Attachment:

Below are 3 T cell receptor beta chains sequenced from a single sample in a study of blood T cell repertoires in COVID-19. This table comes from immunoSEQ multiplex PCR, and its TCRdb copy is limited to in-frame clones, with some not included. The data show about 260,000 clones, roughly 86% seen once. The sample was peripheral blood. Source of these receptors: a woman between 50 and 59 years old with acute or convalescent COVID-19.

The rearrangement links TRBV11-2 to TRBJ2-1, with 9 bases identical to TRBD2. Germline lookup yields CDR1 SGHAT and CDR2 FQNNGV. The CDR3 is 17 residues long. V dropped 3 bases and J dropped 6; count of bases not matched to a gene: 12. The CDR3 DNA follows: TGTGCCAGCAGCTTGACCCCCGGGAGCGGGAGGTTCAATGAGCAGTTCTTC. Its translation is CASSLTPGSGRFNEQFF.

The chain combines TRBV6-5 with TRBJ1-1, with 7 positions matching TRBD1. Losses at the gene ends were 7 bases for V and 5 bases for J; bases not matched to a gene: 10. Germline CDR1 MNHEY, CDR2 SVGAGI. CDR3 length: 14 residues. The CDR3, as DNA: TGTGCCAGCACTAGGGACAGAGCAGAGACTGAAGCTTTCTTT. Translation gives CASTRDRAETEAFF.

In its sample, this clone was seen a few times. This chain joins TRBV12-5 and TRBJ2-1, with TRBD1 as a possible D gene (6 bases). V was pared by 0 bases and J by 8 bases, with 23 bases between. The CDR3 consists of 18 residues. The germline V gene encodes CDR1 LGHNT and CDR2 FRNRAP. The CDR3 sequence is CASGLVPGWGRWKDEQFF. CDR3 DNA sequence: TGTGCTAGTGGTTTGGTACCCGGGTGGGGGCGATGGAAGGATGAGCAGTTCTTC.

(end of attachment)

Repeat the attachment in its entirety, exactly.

Below are 3 T cell receptor beta chains sequenced from a single sample in a study of blood T cell repertoires in COVID-19. This table comes from immunoSEQ multiplex PCR, and its TCRdb copy is limited to in-frame clones, with some not included. The data show about 260,000 clones, roughly 86% seen once. The sample was peripheral blood. Source of these receptors: a woman between 50 and 59 years old with acute or convalescent COVID-19.

The rearrangement links TRBV11-2 to TRBJ2-1, with 9 bases identical to TRBD2. Germline lookup yields CDR1 SGHAT and CDR2 FQNNGV. The CDR3 is 17 residues long. V dropped 3 bases and J dropped 6; count of bases not matched to a gene: 12. The CDR3 DNA follows: TGTGCCAGCAGCTTGACCCCCGGGAGCGGGAGGTTCAATGAGCAGTTCTTC. Its translation is CASSLTPGSGRFNEQFF.

The chain combines TRBV6-5 with TRBJ1-1, with 7 positions matching TRBD1. Losses at the gene ends were 7 bases for V and 5 bases for J; bases not matched to a gene: 10. Germline CDR1 MNHEY, CDR2 SVGAGI. CDR3 length: 14 residues. The CDR3, as DNA: TGTGCCAGCACTAGGGACAGAGCAGAGACTGAAGCTTTCTTT. Translation gives CASTRDRAETEAFF.

In its sample, this clone was seen a few times. This chain joins TRBV12-5 and TRBJ2-1, with TRBD1 as a possible D gene (6 bases). V was pared by 0 bases and J by 8 bases, with 23 bases between. The CDR3 consists of 18 residues. The germline V gene encodes CDR1 LGHNT and CDR2 FRNRAP. The CDR3 sequence is CASGLVPGWGRWKDEQFF. CDR3 DNA sequence: TGTGCTAGTGGTTTGGTACCCGGGTGGGGGCGATGGAAGGATGAGCAGTTCTTC.